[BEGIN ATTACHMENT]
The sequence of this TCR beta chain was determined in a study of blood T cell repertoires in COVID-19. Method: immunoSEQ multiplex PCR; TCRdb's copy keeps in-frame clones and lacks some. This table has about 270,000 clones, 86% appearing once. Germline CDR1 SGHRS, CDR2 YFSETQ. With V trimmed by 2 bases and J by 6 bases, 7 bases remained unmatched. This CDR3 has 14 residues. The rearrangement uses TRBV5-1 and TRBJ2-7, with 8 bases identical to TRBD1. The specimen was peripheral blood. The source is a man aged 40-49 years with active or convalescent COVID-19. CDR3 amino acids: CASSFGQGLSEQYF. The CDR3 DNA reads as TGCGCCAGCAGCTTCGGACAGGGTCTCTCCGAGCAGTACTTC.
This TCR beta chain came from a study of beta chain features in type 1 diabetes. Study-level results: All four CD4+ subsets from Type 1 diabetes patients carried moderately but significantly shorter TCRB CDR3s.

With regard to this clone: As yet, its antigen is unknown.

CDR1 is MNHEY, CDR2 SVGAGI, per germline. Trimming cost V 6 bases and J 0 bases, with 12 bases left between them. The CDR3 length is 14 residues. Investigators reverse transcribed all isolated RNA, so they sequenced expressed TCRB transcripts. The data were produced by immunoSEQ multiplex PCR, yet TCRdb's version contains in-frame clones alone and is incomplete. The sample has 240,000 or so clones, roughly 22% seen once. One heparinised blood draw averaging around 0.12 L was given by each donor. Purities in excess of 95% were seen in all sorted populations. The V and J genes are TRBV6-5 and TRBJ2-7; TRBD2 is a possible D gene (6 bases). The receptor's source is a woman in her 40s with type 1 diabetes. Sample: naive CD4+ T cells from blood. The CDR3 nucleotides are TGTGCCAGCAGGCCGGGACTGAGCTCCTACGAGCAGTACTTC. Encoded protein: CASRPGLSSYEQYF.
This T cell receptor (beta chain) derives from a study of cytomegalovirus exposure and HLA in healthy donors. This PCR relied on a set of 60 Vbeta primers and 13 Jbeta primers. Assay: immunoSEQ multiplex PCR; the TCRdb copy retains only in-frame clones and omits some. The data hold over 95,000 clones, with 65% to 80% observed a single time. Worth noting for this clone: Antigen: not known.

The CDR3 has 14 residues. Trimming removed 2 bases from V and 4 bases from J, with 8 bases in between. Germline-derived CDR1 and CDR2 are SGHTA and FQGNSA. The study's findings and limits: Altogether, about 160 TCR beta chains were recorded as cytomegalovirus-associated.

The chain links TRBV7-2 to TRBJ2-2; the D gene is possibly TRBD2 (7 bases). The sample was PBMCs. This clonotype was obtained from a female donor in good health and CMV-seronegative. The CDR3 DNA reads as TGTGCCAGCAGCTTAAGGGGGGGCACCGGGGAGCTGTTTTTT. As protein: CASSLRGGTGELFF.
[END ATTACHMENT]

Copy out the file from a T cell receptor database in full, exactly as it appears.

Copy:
The sequence of this TCR beta chain was determined in a study of blood T cell repertoires in COVID-19. Method: immunoSEQ multiplex PCR; TCRdb's copy keeps in-frame clones and lacks some. This table has about 270,000 clones, 86% appearing once. Germline CDR1 SGHRS, CDR2 YFSETQ. With V trimmed by 2 bases and J by 6 bases, 7 bases remained unmatched. This CDR3 has 14 residues. The rearrangement uses TRBV5-1 and TRBJ2-7, with 8 bases identical to TRBD1. The specimen was peripheral blood. The source is a man aged 40-49 years with active or convalescent COVID-19. CDR3 amino acids: CASSFGQGLSEQYF. The CDR3 DNA reads as TGCGCCAGCAGCTTCGGACAGGGTCTCTCCGAGCAGTACTTC.
This TCR beta chain came from a study of beta chain features in type 1 diabetes. Study-level results: All four CD4+ subsets from Type 1 diabetes patients carried moderately but significantly shorter TCRB CDR3s.

With regard to this clone: As yet, its antigen is unknown.

CDR1 is MNHEY, CDR2 SVGAGI, per germline. Trimming cost V 6 bases and J 0 bases, with 12 bases left between them. The CDR3 length is 14 residues. Investigators reverse transcribed all isolated RNA, so they sequenced expressed TCRB transcripts. The data were produced by immunoSEQ multiplex PCR, yet TCRdb's version contains in-frame clones alone and is incomplete. The sample has 240,000 or so clones, roughly 22% seen once. One heparinised blood draw averaging around 0.12 L was given by each donor. Purities in excess of 95% were seen in all sorted populations. The V and J genes are TRBV6-5 and TRBJ2-7; TRBD2 is a possible D gene (6 bases). The receptor's source is a woman in her 40s with type 1 diabetes. Sample: naive CD4+ T cells from blood. The CDR3 nucleotides are TGTGCCAGCAGGCCGGGACTGAGCTCCTACGAGCAGTACTTC. Encoded protein: CASRPGLSSYEQYF.
This T cell receptor (beta chain) derives from a study of cytomegalovirus exposure and HLA in healthy donors. This PCR relied on a set of 60 Vbeta primers and 13 Jbeta primers. Assay: immunoSEQ multiplex PCR; the TCRdb copy retains only in-frame clones and omits some. The data hold over 95,000 clones, with 65% to 80% observed a single time. Worth noting for this clone: Antigen: not known.

The CDR3 has 14 residues. Trimming removed 2 bases from V and 4 bases from J, with 8 bases in between. Germline-derived CDR1 and CDR2 are SGHTA and FQGNSA. The study's findings and limits: Altogether, about 160 TCR beta chains were recorded as cytomegalovirus-associated.

The chain links TRBV7-2 to TRBJ2-2; the D gene is possibly TRBD2 (7 bases). The sample was PBMCs. This clonotype was obtained from a female donor in good health and CMV-seronegative. The CDR3 DNA reads as TGTGCCAGCAGCTTAAGGGGGGGCACCGGGGAGCTGTTTTTT. As protein: CASSLRGGTGELFF.